By Marissa Mooney |Staff Writer|
The Pride Center at CSUSB welcomed Chicago-based artist Rebecca Kling to the Santos Manuel Student Union on April 25 to present her one-woman show on her identity as a transgendered woman.
Kling presented “Allusion/Illusion: A Day with Rebecca Kling” and a performance of Trans Form at the SMSU Theater.
Gabby Sandoval, a student assistant at the Pride Center introduced Rebecca right before her multimedia performance that included video, story-telling, movement and acting. The start of the Trans Form was a live action theatrical production with sound effects and lighting.
In one notable moment, Rebecca ran around the stage acting like a young boy playing ‘Cops and Robbers.’ “The bad guys transform me into a girl, but rescuing me doesn’t transform me back into a boy,” said Kling.
From her child-like behavior, she transitioned into a monologue explaining her struggle of self-discovery and gender issues.
The audience interacted with questions and curiosities. “Is there a transgender role model out there?” one student asked. She answered by saying that Ariel from “The Little Mermaid” was her role model, admiring the Disney character’s transition from a mermaid to a human.
Every so often she would chime in to define the word “transform” as she stood center stage. Long pauses were held as she moved the chair she sat on from left to right on the stage and acted out key moments from her childhood, college and adult life.
One defining moment was when she came out to her parents as a young boy. Her mother told her, “We will accept you no matter what.”
When she finally decided to go to the DMV to get her name and picture changed, the DMV told her she needed a medical note to change her gender from male to female.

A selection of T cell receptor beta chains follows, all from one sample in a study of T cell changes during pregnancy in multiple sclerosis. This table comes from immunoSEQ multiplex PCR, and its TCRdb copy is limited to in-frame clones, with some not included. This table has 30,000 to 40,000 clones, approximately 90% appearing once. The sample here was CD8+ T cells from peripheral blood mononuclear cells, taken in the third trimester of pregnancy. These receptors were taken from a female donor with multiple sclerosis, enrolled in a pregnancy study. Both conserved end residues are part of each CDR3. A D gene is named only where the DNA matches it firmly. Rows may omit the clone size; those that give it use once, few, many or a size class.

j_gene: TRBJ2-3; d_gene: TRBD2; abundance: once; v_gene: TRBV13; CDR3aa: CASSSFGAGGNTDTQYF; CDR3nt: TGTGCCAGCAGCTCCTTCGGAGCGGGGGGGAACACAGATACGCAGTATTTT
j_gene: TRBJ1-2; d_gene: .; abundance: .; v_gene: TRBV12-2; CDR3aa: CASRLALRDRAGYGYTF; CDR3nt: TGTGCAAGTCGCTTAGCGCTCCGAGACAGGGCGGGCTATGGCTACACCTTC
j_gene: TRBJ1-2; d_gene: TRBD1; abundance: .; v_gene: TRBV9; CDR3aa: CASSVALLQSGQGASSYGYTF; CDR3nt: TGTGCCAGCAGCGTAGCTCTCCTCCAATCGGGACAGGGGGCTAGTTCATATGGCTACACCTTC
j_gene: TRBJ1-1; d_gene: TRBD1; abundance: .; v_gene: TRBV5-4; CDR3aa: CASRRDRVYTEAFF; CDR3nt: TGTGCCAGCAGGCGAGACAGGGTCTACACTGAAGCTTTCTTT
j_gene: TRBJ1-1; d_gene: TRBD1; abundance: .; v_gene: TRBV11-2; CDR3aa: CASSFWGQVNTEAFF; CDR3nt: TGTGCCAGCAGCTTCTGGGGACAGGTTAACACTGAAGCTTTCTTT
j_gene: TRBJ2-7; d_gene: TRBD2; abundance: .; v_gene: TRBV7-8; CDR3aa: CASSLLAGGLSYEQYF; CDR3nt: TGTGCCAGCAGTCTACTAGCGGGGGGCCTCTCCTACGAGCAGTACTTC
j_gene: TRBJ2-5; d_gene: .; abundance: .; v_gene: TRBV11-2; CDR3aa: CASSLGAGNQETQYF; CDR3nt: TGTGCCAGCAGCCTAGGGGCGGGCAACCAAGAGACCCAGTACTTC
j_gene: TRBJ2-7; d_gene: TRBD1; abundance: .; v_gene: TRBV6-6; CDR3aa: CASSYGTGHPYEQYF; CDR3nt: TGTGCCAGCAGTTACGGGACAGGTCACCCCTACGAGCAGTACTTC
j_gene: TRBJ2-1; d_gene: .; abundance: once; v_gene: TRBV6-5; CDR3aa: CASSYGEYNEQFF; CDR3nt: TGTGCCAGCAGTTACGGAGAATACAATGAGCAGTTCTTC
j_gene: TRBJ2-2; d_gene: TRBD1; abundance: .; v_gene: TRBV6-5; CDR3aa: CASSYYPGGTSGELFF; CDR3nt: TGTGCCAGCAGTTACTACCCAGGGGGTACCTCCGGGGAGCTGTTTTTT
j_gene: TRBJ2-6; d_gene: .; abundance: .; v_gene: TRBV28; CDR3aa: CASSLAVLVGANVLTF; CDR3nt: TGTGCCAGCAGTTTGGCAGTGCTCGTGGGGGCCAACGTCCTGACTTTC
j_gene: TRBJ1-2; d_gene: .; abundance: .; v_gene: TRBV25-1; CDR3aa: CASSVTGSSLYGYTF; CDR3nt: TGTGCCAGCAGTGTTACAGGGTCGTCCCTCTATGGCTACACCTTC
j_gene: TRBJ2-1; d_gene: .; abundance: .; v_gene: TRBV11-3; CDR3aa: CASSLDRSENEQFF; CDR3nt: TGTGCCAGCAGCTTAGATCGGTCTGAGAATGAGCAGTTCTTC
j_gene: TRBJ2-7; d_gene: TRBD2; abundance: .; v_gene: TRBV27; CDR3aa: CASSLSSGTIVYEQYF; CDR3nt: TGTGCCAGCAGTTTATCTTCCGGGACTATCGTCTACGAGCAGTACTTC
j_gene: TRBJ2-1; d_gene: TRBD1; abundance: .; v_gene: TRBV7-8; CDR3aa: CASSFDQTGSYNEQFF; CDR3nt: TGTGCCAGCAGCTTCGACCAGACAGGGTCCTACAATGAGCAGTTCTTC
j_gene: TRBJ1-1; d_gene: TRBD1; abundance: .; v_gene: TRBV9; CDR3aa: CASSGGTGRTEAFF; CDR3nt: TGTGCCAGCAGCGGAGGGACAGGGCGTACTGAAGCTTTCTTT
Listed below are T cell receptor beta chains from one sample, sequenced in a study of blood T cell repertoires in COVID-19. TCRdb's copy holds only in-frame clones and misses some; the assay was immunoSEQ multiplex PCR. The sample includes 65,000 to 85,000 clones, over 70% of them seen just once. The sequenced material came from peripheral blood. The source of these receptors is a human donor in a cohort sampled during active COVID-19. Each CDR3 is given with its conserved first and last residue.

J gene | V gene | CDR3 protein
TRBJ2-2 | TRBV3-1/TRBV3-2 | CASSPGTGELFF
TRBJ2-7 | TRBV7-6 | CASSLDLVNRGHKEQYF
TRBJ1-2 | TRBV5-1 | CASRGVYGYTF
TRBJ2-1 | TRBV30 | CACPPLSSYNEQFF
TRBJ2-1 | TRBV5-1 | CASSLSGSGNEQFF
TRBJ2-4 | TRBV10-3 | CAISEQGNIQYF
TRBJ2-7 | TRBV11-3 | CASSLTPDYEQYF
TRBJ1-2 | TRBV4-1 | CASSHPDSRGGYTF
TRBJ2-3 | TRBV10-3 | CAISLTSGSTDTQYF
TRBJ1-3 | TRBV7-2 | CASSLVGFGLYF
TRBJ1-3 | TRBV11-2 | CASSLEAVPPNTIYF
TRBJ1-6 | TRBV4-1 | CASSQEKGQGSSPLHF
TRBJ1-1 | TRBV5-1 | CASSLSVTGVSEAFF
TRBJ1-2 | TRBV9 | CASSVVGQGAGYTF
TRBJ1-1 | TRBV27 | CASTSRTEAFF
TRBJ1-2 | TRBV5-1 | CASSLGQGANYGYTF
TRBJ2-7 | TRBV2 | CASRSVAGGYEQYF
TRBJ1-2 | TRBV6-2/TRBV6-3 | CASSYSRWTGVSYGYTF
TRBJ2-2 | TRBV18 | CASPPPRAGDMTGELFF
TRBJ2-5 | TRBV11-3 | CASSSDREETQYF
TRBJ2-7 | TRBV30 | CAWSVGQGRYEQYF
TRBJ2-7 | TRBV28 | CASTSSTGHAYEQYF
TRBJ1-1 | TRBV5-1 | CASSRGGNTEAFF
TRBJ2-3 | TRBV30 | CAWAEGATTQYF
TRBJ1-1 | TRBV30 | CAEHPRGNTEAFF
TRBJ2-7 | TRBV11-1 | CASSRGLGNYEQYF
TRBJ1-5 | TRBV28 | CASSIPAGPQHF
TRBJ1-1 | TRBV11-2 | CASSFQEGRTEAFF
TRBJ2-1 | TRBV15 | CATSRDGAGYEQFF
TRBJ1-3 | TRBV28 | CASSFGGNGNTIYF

Rebecca ended up going down the street to another DMV only to tell them that the previous DMV mistakenly marked her down as a male on her license. To her surprise, the DMV was able to officially change her license from male to female.
On the website Kickstarter.com, Rebecca Kling stated, “In the fall of 2010, I was fired from a teaching position for being a transgender woman. The experience left me wondering what America is teaching its children—and its adults—about gender, conformity and being just a little bit different.”
The incident led her to begin a tour called No Gender Left Behind as a result of her firing. “But it’s also a show about how we all transgress gender in our own little ways, how transgendered rights are fundamental to everyone’s rights,” said Kling.
Rebecca challenges her audience to face the issues on gender and help them to understand. By the end of Trans Form she had an open discussion with the audience and was open to a critique on her own performance.
Many of the students were impressed with Rebecca’s multimedia performance and felt proud enough to advocate Rebecca’s tour on different college campuses around the United States.
Photos by Marissa Mooney